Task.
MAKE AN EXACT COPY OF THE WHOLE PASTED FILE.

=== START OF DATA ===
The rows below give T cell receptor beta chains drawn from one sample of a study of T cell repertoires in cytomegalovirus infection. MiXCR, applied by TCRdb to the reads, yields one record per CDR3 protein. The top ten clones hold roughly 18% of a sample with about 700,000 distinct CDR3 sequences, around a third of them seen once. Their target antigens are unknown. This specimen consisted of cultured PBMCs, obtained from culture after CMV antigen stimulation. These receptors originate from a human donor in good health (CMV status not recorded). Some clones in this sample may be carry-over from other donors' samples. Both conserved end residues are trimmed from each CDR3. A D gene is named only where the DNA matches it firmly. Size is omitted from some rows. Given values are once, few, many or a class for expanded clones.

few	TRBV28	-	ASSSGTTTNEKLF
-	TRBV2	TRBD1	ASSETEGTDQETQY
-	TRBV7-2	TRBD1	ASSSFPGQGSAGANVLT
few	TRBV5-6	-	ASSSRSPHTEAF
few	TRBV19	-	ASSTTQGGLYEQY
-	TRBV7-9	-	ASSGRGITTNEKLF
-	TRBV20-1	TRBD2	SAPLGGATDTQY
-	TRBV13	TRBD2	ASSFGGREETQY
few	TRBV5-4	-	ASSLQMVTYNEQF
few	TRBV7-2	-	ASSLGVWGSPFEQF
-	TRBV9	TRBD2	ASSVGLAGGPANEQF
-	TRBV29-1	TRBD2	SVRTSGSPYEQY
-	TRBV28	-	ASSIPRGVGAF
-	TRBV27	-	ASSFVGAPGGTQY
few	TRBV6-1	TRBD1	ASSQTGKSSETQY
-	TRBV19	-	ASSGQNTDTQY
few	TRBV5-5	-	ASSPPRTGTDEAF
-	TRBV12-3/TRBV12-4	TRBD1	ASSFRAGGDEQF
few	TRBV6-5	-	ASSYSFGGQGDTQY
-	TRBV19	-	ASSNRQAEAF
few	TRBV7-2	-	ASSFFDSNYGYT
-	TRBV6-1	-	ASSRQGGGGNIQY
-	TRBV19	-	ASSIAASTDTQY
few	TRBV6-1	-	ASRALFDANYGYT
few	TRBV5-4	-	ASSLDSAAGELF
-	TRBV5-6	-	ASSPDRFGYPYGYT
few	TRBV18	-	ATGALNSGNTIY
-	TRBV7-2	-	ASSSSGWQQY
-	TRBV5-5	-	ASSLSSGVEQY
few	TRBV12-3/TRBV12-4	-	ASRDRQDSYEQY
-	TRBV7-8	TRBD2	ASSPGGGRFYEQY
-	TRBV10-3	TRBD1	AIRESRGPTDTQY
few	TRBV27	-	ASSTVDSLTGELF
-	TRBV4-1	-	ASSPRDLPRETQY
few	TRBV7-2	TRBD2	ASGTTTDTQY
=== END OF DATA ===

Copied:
The rows below give T cell receptor beta chains drawn from one sample of a study of T cell repertoires in cytomegalovirus infection. MiXCR, applied by TCRdb to the reads, yields one record per CDR3 protein. The top ten clones hold roughly 18% of a sample with about 700,000 distinct CDR3 sequences, around a third of them seen once. Their target antigens are unknown. This specimen consisted of cultured PBMCs, obtained from culture after CMV antigen stimulation. These receptors originate from a human donor in good health (CMV status not recorded). Some clones in this sample may be carry-over from other donors' samples. Both conserved end residues are trimmed from each CDR3. A D gene is named only where the DNA matches it firmly. Size is omitted from some rows. Given values are once, few, many or a class for expanded clones.

few	TRBV28	-	ASSSGTTTNEKLF
-	TRBV2	TRBD1	ASSETEGTDQETQY
-	TRBV7-2	TRBD1	ASSSFPGQGSAGANVLT
few	TRBV5-6	-	ASSSRSPHTEAF
few	TRBV19	-	ASSTTQGGLYEQY
-	TRBV7-9	-	ASSGRGITTNEKLF
-	TRBV20-1	TRBD2	SAPLGGATDTQY
-	TRBV13	TRBD2	ASSFGGREETQY
few	TRBV5-4	-	ASSLQMVTYNEQF
few	TRBV7-2	-	ASSLGVWGSPFEQF
-	TRBV9	TRBD2	ASSVGLAGGPANEQF
-	TRBV29-1	TRBD2	SVRTSGSPYEQY
-	TRBV28	-	ASSIPRGVGAF
-	TRBV27	-	ASSFVGAPGGTQY
few	TRBV6-1	TRBD1	ASSQTGKSSETQY
-	TRBV19	-	ASSGQNTDTQY
few	TRBV5-5	-	ASSPPRTGTDEAF
-	TRBV12-3/TRBV12-4	TRBD1	ASSFRAGGDEQF
few	TRBV6-5	-	ASSYSFGGQGDTQY
-	TRBV19	-	ASSNRQAEAF
few	TRBV7-2	-	ASSFFDSNYGYT
-	TRBV6-1	-	ASSRQGGGGNIQY
-	TRBV19	-	ASSIAASTDTQY
few	TRBV6-1	-	ASRALFDANYGYT
few	TRBV5-4	-	ASSLDSAAGELF
-	TRBV5-6	-	ASSPDRFGYPYGYT
few	TRBV18	-	ATGALNSGNTIY
-	TRBV7-2	-	ASSSSGWQQY
-	TRBV5-5	-	ASSLSSGVEQY
few	TRBV12-3/TRBV12-4	-	ASRDRQDSYEQY
-	TRBV7-8	TRBD2	ASSPGGGRFYEQY
-	TRBV10-3	TRBD1	AIRESRGPTDTQY
few	TRBV27	-	ASSTVDSLTGELF
-	TRBV4-1	-	ASSPRDLPRETQY
few	TRBV7-2	TRBD2	ASGTTTDTQY